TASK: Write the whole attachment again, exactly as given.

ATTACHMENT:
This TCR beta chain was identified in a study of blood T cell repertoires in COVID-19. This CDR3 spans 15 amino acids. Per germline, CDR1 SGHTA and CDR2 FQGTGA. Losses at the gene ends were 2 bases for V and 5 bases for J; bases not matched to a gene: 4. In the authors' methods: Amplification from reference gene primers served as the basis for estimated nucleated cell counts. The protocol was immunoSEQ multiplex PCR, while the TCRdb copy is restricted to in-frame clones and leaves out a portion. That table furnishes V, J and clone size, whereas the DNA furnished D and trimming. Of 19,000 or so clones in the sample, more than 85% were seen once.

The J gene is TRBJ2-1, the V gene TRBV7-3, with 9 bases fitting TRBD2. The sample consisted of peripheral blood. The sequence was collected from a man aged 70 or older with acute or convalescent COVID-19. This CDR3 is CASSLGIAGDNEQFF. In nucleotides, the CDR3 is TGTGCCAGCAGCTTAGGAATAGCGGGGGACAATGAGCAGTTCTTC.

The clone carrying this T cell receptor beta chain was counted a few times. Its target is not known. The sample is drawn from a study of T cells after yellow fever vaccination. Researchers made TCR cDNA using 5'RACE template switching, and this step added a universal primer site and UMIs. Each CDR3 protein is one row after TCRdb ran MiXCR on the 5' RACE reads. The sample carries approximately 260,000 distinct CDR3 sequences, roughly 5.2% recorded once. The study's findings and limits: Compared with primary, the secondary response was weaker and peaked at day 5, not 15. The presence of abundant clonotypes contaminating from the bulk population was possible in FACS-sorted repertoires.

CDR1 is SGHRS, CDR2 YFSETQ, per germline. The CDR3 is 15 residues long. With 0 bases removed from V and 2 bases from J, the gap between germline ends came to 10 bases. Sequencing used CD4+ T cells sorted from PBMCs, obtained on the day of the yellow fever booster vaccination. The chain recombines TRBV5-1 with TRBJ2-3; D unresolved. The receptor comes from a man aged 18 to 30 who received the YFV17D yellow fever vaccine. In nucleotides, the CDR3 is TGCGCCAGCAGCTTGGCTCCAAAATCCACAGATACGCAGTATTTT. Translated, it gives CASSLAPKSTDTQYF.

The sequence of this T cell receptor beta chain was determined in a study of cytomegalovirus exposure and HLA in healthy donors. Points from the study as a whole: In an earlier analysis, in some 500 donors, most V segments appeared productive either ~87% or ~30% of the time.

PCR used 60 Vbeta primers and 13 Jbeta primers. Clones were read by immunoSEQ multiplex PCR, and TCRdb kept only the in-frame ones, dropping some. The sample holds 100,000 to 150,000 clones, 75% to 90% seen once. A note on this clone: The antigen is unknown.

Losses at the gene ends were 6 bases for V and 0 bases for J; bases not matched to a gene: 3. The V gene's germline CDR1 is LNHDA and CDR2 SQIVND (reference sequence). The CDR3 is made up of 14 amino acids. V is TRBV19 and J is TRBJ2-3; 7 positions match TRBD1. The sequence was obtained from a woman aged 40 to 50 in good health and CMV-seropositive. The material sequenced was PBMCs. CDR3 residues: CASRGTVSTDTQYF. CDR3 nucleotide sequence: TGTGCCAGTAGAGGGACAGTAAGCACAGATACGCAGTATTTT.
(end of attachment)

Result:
This TCR beta chain was identified in a study of blood T cell repertoires in COVID-19. This CDR3 spans 15 amino acids. Per germline, CDR1 SGHTA and CDR2 FQGTGA. Losses at the gene ends were 2 bases for V and 5 bases for J; bases not matched to a gene: 4. In the authors' methods: Amplification from reference gene primers served as the basis for estimated nucleated cell counts. The protocol was immunoSEQ multiplex PCR, while the TCRdb copy is restricted to in-frame clones and leaves out a portion. That table furnishes V, J and clone size, whereas the DNA furnished D and trimming. Of 19,000 or so clones in the sample, more than 85% were seen once.

The J gene is TRBJ2-1, the V gene TRBV7-3, with 9 bases fitting TRBD2. The sample consisted of peripheral blood. The sequence was collected from a man aged 70 or older with acute or convalescent COVID-19. This CDR3 is CASSLGIAGDNEQFF. In nucleotides, the CDR3 is TGTGCCAGCAGCTTAGGAATAGCGGGGGACAATGAGCAGTTCTTC.

The clone carrying this T cell receptor beta chain was counted a few times. Its target is not known. The sample is drawn from a study of T cells after yellow fever vaccination. Researchers made TCR cDNA using 5'RACE template switching, and this step added a universal primer site and UMIs. Each CDR3 protein is one row after TCRdb ran MiXCR on the 5' RACE reads. The sample carries approximately 260,000 distinct CDR3 sequences, roughly 5.2% recorded once. The study's findings and limits: Compared with primary, the secondary response was weaker and peaked at day 5, not 15. The presence of abundant clonotypes contaminating from the bulk population was possible in FACS-sorted repertoires.

CDR1 is SGHRS, CDR2 YFSETQ, per germline. The CDR3 is 15 residues long. With 0 bases removed from V and 2 bases from J, the gap between germline ends came to 10 bases. Sequencing used CD4+ T cells sorted from PBMCs, obtained on the day of the yellow fever booster vaccination. The chain recombines TRBV5-1 with TRBJ2-3; D unresolved. The receptor comes from a man aged 18 to 30 who received the YFV17D yellow fever vaccine. In nucleotides, the CDR3 is TGCGCCAGCAGCTTGGCTCCAAAATCCACAGATACGCAGTATTTT. Translated, it gives CASSLAPKSTDTQYF.

The sequence of this T cell receptor beta chain was determined in a study of cytomegalovirus exposure and HLA in healthy donors. Points from the study as a whole: In an earlier analysis, in some 500 donors, most V segments appeared productive either ~87% or ~30% of the time.

PCR used 60 Vbeta primers and 13 Jbeta primers. Clones were read by immunoSEQ multiplex PCR, and TCRdb kept only the in-frame ones, dropping some. The sample holds 100,000 to 150,000 clones, 75% to 90% seen once. A note on this clone: The antigen is unknown.

Losses at the gene ends were 6 bases for V and 0 bases for J; bases not matched to a gene: 3. The V gene's germline CDR1 is LNHDA and CDR2 SQIVND (reference sequence). The CDR3 is made up of 14 amino acids. V is TRBV19 and J is TRBJ2-3; 7 positions match TRBD1. The sequence was obtained from a woman aged 40 to 50 in good health and CMV-seropositive. The material sequenced was PBMCs. CDR3 residues: CASRGTVSTDTQYF. CDR3 nucleotide sequence: TGTGCCAGTAGAGGGACAGTAAGCACAGATACGCAGTATTTT.